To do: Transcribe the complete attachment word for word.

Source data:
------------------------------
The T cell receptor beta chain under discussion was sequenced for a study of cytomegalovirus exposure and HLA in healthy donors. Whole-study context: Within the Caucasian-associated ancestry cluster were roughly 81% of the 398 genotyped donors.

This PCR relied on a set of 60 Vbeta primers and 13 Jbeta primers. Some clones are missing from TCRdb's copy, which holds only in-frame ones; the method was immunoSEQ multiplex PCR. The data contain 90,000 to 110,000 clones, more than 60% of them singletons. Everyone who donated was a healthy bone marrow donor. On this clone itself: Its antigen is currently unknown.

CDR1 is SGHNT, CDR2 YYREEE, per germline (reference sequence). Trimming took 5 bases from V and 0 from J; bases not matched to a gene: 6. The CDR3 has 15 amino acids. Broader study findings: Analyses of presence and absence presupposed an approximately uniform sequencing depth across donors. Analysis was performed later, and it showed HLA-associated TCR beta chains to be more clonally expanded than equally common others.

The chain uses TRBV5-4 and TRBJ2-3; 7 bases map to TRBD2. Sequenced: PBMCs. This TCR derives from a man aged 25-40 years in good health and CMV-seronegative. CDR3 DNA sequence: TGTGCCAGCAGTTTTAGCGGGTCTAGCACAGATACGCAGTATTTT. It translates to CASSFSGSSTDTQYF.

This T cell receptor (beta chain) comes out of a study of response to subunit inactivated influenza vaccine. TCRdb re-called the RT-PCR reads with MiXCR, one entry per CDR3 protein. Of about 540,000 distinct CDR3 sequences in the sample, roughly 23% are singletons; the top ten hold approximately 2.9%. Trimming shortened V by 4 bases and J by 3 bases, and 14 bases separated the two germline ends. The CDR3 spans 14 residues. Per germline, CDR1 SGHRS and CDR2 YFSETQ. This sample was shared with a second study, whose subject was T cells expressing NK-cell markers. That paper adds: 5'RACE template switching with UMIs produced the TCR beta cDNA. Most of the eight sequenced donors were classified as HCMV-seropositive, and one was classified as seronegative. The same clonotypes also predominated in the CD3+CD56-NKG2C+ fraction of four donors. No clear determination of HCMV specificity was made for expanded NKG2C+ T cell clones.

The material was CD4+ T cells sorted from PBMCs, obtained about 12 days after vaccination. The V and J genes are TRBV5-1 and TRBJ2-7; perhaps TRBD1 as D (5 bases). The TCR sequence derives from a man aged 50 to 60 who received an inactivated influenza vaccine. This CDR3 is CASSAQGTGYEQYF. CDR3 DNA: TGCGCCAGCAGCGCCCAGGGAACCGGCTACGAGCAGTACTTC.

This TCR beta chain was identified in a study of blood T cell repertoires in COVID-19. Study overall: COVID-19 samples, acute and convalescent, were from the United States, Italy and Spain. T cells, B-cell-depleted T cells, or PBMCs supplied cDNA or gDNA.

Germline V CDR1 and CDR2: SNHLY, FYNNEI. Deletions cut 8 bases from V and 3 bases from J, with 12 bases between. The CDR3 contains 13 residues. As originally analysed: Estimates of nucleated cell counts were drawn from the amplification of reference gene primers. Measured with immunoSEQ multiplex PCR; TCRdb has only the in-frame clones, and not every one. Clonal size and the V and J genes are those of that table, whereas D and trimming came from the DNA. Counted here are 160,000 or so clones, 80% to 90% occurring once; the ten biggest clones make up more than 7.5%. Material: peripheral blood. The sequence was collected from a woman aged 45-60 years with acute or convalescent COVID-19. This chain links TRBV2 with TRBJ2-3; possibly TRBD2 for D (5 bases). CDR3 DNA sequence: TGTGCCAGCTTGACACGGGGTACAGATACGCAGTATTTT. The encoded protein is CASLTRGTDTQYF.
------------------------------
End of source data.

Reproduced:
The T cell receptor beta chain under discussion was sequenced for a study of cytomegalovirus exposure and HLA in healthy donors. Whole-study context: Within the Caucasian-associated ancestry cluster were roughly 81% of the 398 genotyped donors.

This PCR relied on a set of 60 Vbeta primers and 13 Jbeta primers. Some clones are missing from TCRdb's copy, which holds only in-frame ones; the method was immunoSEQ multiplex PCR. The data contain 90,000 to 110,000 clones, more than 60% of them singletons. Everyone who donated was a healthy bone marrow donor. On this clone itself: Its antigen is currently unknown.

CDR1 is SGHNT, CDR2 YYREEE, per germline (reference sequence). Trimming took 5 bases from V and 0 from J; bases not matched to a gene: 6. The CDR3 has 15 amino acids. Broader study findings: Analyses of presence and absence presupposed an approximately uniform sequencing depth across donors. Analysis was performed later, and it showed HLA-associated TCR beta chains to be more clonally expanded than equally common others.

The chain uses TRBV5-4 and TRBJ2-3; 7 bases map to TRBD2. Sequenced: PBMCs. This TCR derives from a man aged 25-40 years in good health and CMV-seronegative. CDR3 DNA sequence: TGTGCCAGCAGTTTTAGCGGGTCTAGCACAGATACGCAGTATTTT. It translates to CASSFSGSSTDTQYF.

This T cell receptor (beta chain) comes out of a study of response to subunit inactivated influenza vaccine. TCRdb re-called the RT-PCR reads with MiXCR, one entry per CDR3 protein. Of about 540,000 distinct CDR3 sequences in the sample, roughly 23% are singletons; the top ten hold approximately 2.9%. Trimming shortened V by 4 bases and J by 3 bases, and 14 bases separated the two germline ends. The CDR3 spans 14 residues. Per germline, CDR1 SGHRS and CDR2 YFSETQ. This sample was shared with a second study, whose subject was T cells expressing NK-cell markers. That paper adds: 5'RACE template switching with UMIs produced the TCR beta cDNA. Most of the eight sequenced donors were classified as HCMV-seropositive, and one was classified as seronegative. The same clonotypes also predominated in the CD3+CD56-NKG2C+ fraction of four donors. No clear determination of HCMV specificity was made for expanded NKG2C+ T cell clones.

The material was CD4+ T cells sorted from PBMCs, obtained about 12 days after vaccination. The V and J genes are TRBV5-1 and TRBJ2-7; perhaps TRBD1 as D (5 bases). The TCR sequence derives from a man aged 50 to 60 who received an inactivated influenza vaccine. This CDR3 is CASSAQGTGYEQYF. CDR3 DNA: TGCGCCAGCAGCGCCCAGGGAACCGGCTACGAGCAGTACTTC.

This TCR beta chain was identified in a study of blood T cell repertoires in COVID-19. Study overall: COVID-19 samples, acute and convalescent, were from the United States, Italy and Spain. T cells, B-cell-depleted T cells, or PBMCs supplied cDNA or gDNA.

Germline V CDR1 and CDR2: SNHLY, FYNNEI. Deletions cut 8 bases from V and 3 bases from J, with 12 bases between. The CDR3 contains 13 residues. As originally analysed: Estimates of nucleated cell counts were drawn from the amplification of reference gene primers. Measured with immunoSEQ multiplex PCR; TCRdb has only the in-frame clones, and not every one. Clonal size and the V and J genes are those of that table, whereas D and trimming came from the DNA. Counted here are 160,000 or so clones, 80% to 90% occurring once; the ten biggest clones make up more than 7.5%. Material: peripheral blood. The sequence was collected from a woman aged 45-60 years with acute or convalescent COVID-19. This chain links TRBV2 with TRBJ2-3; possibly TRBD2 for D (5 bases). CDR3 DNA sequence: TGTGCCAGCTTGACACGGGGTACAGATACGCAGTATTTT. The encoded protein is CASLTRGTDTQYF.